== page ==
Melissa Stetten
May 24, 2015 12:15 pm

Until last week, the I only thing I knew about Mad Max was from my friend who owns an absurd amount of black leather, black platform boots, and fake blood for his Mad Max Halloween costume. I assumed he was some sort of seventies-movie vagabond, which is mostly true, but he’s also a man searching for vengeance after his family is killed in the wastelands of a post-apocalyptic Australia. I’d be mad too, Max, if all I had was one leather outfit to wear in the desert.

The original Mad Max was released in 1979; the remake, Mad Max: Fury Road, was released last week. The trailer made it seem like another action movie set in the future, with some gross looking evil ruler trying to find women who escaped from his fortress, all while partying at Burning Man. I was expecting basically a remake of 1996 Romeo & Juliet with way more fire tornadoes and sand. It seemed targeted towards men, as most action movies are, so I didn’t really pay too much attention to it until I saw the raving reviews.

The best way to describe how this movie made me feel is after I left the theater, I could only text my friends in all caps for three hours. That’s how pumped I was. I’m already planning to see it again in the theater, because it was that good. And why was it that good? The female characters.

In Mad Max, Charlize Theron plays a one-armed protagonist named Furiosa who captures the wives of antagonist Joe (a guy who uses his masculinity in a terrible way to rule his society) and leads them to a safer place. Along the way a bunch of crazy obstacles happen—like fire tornadoes, guns, and warlord Joe’s war boys. Furiosa is never disputed as a leader, with the men on her truck asking for directions and taking them without second-guessing her. Even when Max shows up and gets into a gunfight with the war boys, he hands the gun over to Furiosa because she’s a better shot. It made me want to stand up in the theater and yell “THAT’S RIGHT MAX!”

I love this movie because the female characters are depicted as ACTUAL human beings and not objects. The young wives didn’t have many lines, but their characters were still strong and important, which rarely happens in action movies. Even their lack of clothes didn’t take away from their importance. It fit with the story. There was no making out, no woman waiting for the hot muscular man to make the first move, (although I wouldn’t have minded a scene where Tom Hardy had to get a wound cleaned on his sweaty man chest), and no damsel in distress waiting to be rescued. Instead, the damsels in distress beat the crap out of the villains.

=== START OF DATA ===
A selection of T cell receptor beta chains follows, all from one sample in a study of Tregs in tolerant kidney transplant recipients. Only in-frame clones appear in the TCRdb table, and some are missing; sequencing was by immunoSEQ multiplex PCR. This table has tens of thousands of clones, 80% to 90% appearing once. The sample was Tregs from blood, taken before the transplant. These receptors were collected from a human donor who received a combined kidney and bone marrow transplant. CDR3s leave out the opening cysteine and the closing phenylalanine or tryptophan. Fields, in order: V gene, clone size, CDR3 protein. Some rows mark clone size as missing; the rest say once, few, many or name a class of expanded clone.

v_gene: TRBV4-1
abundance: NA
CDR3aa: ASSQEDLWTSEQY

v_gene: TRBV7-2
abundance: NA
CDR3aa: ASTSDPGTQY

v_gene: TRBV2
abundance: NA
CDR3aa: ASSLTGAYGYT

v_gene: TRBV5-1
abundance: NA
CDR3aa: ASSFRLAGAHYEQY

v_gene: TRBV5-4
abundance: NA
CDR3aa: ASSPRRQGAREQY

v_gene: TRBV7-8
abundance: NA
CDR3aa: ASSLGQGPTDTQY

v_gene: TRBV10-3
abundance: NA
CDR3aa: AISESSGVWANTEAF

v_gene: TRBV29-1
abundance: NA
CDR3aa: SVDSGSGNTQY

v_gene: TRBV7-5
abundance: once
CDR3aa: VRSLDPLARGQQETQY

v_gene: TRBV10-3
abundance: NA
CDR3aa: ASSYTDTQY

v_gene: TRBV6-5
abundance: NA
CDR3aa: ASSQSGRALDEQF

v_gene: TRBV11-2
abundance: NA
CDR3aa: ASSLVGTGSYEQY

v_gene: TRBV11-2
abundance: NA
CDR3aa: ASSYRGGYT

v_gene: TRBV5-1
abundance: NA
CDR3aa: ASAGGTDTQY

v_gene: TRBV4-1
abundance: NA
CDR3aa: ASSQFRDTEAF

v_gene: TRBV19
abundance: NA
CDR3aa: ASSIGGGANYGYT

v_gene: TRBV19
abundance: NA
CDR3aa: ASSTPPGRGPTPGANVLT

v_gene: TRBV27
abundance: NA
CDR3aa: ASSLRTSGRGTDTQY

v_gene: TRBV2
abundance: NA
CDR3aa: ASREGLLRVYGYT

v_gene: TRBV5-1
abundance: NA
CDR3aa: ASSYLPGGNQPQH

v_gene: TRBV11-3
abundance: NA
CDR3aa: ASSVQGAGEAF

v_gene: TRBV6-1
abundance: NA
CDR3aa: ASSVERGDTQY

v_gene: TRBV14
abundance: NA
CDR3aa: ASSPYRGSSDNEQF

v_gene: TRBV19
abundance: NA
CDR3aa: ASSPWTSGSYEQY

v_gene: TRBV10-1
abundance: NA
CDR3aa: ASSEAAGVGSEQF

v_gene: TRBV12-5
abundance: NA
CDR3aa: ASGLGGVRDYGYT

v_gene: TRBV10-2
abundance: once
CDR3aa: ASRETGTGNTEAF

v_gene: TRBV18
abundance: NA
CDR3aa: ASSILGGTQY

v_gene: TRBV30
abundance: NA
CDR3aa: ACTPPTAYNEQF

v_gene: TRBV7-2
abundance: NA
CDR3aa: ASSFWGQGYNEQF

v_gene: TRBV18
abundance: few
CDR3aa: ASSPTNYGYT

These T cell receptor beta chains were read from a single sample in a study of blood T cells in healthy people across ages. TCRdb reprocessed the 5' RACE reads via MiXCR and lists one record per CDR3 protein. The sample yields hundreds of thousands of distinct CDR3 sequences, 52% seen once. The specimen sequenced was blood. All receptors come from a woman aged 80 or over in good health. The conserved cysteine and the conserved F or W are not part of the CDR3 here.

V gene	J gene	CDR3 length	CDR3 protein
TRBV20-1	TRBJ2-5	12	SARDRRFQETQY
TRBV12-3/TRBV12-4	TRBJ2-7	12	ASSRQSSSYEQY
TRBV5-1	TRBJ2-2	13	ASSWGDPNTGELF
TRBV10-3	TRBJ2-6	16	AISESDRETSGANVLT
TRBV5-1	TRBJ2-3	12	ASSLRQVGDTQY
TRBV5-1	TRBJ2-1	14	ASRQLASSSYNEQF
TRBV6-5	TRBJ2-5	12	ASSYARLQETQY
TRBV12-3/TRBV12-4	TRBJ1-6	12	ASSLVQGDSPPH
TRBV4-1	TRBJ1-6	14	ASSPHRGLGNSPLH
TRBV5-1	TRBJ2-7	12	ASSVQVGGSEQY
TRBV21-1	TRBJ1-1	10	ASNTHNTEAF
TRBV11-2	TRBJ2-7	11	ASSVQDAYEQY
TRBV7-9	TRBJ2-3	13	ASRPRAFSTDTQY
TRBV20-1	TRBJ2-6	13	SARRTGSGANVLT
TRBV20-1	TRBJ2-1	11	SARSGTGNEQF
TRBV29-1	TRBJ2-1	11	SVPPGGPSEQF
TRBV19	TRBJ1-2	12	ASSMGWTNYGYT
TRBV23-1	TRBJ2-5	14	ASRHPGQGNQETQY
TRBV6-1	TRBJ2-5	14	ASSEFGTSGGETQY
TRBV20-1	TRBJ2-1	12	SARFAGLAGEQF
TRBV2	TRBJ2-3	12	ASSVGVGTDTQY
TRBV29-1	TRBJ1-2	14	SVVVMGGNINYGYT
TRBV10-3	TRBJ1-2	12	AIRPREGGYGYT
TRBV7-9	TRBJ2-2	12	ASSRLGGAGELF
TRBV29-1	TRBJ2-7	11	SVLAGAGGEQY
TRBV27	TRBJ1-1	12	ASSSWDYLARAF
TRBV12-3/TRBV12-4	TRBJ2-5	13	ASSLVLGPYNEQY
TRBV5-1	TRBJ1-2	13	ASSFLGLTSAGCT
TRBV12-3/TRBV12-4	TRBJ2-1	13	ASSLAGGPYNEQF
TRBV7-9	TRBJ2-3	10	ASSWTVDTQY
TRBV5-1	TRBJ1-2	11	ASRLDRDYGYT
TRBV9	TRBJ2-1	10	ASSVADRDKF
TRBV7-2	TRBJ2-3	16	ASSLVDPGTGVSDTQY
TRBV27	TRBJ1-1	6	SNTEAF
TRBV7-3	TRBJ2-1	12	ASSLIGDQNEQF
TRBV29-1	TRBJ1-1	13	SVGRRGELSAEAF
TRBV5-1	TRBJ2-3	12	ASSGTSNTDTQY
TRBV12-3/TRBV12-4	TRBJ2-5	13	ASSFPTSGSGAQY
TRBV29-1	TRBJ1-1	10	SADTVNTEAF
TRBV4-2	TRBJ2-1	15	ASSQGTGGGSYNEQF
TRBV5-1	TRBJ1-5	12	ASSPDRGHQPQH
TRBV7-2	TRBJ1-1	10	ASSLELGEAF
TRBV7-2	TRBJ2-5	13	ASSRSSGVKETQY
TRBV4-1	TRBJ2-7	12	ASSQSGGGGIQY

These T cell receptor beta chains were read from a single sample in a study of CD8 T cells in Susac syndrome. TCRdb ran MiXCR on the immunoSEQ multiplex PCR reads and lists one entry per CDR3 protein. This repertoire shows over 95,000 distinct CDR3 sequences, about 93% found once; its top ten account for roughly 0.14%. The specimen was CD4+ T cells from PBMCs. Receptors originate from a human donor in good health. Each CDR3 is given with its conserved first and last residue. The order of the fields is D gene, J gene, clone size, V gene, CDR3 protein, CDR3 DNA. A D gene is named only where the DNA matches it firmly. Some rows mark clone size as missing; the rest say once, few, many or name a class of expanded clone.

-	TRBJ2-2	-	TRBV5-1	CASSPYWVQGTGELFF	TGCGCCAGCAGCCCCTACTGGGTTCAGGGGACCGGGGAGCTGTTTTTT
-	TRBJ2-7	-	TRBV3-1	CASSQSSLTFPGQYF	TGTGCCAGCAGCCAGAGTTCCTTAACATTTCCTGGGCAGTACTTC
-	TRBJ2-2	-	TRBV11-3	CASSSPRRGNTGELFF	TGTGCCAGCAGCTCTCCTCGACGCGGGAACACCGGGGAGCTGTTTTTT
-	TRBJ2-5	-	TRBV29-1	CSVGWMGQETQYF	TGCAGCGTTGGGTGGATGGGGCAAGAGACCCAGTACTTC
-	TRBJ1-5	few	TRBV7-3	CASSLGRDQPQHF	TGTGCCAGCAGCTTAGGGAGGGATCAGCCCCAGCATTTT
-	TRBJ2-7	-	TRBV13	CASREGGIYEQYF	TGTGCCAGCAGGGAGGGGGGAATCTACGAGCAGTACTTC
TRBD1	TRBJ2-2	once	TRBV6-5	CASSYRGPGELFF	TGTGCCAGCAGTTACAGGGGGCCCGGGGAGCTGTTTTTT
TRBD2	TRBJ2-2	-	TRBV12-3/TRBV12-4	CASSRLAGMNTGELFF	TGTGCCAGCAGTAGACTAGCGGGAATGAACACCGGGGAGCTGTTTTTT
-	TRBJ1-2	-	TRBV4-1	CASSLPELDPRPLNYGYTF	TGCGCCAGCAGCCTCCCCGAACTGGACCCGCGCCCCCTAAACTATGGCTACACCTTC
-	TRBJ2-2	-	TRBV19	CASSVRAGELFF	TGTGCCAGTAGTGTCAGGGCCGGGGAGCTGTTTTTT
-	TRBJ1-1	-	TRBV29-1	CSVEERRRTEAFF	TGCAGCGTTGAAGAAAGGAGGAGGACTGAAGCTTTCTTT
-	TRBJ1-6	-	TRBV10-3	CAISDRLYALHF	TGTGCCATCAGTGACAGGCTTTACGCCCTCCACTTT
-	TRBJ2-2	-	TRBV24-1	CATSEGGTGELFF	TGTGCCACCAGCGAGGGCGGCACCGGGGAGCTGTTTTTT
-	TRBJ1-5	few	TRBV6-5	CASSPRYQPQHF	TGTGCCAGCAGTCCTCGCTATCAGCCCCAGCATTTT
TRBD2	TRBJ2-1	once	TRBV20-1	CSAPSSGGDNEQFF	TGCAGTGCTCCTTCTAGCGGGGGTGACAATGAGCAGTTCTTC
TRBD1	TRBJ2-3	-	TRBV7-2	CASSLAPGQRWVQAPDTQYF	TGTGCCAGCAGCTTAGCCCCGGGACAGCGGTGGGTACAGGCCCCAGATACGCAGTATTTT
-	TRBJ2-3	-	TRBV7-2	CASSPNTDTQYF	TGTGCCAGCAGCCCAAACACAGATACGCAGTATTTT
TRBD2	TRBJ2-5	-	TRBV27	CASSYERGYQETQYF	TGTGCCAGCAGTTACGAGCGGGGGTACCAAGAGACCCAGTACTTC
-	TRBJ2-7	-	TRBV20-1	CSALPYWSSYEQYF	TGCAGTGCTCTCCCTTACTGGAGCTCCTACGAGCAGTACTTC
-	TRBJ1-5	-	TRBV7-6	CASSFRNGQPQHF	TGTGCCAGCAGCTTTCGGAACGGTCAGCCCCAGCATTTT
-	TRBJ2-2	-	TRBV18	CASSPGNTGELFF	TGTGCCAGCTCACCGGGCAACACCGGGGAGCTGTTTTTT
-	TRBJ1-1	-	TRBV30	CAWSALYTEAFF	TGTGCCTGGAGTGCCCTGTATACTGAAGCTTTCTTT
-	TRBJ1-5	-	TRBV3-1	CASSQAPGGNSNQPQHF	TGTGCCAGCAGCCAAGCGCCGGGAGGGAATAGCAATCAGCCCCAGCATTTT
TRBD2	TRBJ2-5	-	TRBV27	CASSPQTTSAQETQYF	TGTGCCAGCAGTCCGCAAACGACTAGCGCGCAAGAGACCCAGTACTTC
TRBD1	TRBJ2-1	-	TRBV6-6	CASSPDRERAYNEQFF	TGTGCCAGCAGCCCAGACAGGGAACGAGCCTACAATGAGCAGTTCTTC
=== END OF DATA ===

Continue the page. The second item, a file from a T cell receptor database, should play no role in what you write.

Meninists (yes, this is a real thing) were upset over the “feminist propaganda” of the movie. On behalf of the women in the movie, I’m so terribly sorry your egos were drowned by the mother’s milk stored in Furiosa’s truck.

The feminism wasn’t entirely planned, though. It’s a utilitarian outcome to the plot. The director, George Miller, recruited the Vagina Monologues writer Eve Ensler to speak with the actresses playing Joe’s wives about what women who’ve been through their situation might be like. Miller didn’t change a male-oriented franchise into a female one. He turned it into an awesome one. If George Miller can make a flaming guitar seem like a vital part of the story, he can do anything.

It’s not like the manliness was sucked from the plot. Max is still a super manly character. He isn’t fighting against masculinity; he’s fighting for his individuality. He doesn’t get upset or angry at the women, or leave on his own to do “man” stuff, instead he joins the women on their journey. This movie gives female heroism a legit spot in a world mostly saturated with men.

Ultimately, Mad Max has people thinking more about female-driven action movies, and how can that possibly be a bad thing?

(images via)

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